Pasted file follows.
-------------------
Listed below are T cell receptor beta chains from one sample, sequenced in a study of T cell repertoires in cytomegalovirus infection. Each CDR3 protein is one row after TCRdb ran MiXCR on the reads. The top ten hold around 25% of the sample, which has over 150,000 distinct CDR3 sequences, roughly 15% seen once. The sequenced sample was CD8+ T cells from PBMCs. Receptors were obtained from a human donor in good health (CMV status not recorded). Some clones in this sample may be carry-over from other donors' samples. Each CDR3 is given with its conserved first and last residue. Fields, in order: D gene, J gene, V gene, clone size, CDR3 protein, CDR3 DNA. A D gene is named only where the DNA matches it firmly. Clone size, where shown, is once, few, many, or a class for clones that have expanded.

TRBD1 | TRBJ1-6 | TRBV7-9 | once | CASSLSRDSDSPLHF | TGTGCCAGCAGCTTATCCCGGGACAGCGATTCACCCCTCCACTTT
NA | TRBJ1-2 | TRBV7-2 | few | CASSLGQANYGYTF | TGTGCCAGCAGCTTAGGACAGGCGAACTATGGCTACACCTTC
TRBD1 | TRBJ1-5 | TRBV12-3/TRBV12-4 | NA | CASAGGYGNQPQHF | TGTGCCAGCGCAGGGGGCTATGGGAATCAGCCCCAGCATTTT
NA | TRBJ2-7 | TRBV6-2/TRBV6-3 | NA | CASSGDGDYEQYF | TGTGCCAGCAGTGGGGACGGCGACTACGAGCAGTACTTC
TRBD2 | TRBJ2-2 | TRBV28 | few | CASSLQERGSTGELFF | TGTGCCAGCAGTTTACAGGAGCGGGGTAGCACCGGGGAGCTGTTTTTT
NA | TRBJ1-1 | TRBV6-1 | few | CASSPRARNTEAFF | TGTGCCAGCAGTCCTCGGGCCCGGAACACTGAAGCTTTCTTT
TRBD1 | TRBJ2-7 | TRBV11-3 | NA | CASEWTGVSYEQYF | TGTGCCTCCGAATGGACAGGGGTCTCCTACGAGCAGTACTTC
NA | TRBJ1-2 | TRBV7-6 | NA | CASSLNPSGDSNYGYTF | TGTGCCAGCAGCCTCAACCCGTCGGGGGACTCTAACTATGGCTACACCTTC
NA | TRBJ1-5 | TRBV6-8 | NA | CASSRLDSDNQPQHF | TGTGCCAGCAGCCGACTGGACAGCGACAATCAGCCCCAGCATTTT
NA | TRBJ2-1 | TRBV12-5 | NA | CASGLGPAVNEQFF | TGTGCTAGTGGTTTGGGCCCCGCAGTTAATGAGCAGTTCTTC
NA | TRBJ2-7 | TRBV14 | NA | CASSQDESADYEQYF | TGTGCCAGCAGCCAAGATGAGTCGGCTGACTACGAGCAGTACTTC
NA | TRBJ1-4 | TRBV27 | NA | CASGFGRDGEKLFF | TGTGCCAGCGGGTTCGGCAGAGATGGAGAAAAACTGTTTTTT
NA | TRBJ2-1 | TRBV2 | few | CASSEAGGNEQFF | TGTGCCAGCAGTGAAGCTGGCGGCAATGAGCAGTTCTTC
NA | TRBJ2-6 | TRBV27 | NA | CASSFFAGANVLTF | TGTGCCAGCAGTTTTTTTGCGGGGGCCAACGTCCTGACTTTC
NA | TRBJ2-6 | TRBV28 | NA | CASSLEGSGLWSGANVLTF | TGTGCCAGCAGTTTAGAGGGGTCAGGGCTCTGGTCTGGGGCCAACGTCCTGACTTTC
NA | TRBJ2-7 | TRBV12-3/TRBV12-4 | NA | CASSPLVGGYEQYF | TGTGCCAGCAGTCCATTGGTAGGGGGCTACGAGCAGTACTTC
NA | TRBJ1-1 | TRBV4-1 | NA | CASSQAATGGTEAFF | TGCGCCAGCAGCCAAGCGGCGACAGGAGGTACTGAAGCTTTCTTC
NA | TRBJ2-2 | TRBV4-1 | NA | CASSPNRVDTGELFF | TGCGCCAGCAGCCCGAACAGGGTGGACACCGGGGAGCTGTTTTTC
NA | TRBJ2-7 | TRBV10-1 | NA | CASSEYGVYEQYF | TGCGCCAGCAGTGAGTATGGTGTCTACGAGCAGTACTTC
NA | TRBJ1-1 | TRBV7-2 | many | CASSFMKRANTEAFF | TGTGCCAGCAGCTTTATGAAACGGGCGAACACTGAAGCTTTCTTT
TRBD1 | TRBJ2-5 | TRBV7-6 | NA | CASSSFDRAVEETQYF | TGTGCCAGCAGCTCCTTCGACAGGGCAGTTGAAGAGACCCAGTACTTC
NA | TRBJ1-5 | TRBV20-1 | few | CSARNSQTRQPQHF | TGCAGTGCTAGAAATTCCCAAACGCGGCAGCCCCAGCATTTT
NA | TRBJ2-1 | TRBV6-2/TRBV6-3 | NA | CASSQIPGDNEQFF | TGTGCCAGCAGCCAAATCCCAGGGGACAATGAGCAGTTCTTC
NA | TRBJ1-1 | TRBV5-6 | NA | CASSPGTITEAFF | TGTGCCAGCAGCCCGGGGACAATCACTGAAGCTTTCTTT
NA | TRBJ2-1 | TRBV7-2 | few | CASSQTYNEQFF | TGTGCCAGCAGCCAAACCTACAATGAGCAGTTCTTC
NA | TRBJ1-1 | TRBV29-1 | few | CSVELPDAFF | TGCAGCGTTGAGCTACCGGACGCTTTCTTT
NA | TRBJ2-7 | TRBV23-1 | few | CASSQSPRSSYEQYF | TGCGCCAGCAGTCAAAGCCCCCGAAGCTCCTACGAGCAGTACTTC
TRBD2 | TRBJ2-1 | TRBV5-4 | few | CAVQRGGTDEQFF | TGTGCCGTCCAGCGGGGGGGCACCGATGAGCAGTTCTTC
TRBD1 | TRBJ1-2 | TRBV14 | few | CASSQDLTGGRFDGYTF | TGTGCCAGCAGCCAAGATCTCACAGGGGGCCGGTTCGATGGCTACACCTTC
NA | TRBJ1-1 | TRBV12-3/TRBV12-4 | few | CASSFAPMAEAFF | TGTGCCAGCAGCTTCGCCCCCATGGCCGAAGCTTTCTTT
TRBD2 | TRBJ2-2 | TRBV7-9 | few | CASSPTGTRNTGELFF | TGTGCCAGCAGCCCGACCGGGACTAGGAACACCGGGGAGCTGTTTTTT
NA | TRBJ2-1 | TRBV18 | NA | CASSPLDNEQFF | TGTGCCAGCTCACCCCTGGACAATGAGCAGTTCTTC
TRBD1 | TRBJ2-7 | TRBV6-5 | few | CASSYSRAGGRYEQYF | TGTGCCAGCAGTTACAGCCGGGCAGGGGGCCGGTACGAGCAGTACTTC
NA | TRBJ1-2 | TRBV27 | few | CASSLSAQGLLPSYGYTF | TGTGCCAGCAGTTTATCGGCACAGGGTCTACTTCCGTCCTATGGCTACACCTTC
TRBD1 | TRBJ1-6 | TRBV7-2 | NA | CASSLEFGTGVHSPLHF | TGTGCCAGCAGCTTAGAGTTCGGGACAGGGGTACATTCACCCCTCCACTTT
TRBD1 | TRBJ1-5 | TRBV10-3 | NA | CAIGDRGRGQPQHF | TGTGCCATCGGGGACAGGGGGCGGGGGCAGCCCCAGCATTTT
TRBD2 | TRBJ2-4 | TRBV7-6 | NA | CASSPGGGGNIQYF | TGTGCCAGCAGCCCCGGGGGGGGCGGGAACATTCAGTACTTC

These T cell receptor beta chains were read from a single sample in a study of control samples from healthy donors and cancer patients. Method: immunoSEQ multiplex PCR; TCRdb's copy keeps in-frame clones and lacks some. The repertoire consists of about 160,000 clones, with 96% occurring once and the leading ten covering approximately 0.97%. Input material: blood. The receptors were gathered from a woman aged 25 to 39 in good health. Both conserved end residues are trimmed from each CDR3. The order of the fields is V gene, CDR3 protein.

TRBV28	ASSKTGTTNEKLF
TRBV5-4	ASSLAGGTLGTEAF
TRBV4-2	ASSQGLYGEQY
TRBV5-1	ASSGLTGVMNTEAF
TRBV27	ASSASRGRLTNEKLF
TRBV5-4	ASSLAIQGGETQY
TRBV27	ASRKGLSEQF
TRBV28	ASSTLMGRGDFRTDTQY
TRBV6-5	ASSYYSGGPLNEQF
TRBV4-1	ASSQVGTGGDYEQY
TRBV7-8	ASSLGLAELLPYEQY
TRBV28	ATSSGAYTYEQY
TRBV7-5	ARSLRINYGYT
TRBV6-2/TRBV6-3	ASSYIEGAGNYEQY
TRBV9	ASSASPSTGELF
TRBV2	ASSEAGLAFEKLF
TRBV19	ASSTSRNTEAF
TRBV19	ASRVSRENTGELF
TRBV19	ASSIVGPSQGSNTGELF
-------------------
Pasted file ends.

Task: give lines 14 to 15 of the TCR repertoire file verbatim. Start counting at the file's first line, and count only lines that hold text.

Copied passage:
NA | TRBJ2-1 | TRBV2 | few | CASSEAGGNEQFF | TGTGCCAGCAGTGAAGCTGGCGGCAATGAGCAGTTCTTC
NA | TRBJ2-6 | TRBV27 | NA | CASSFFAGANVLTF | TGTGCCAGCAGTTTTTTTGCGGGGGCCAACGTCCTGACTTTC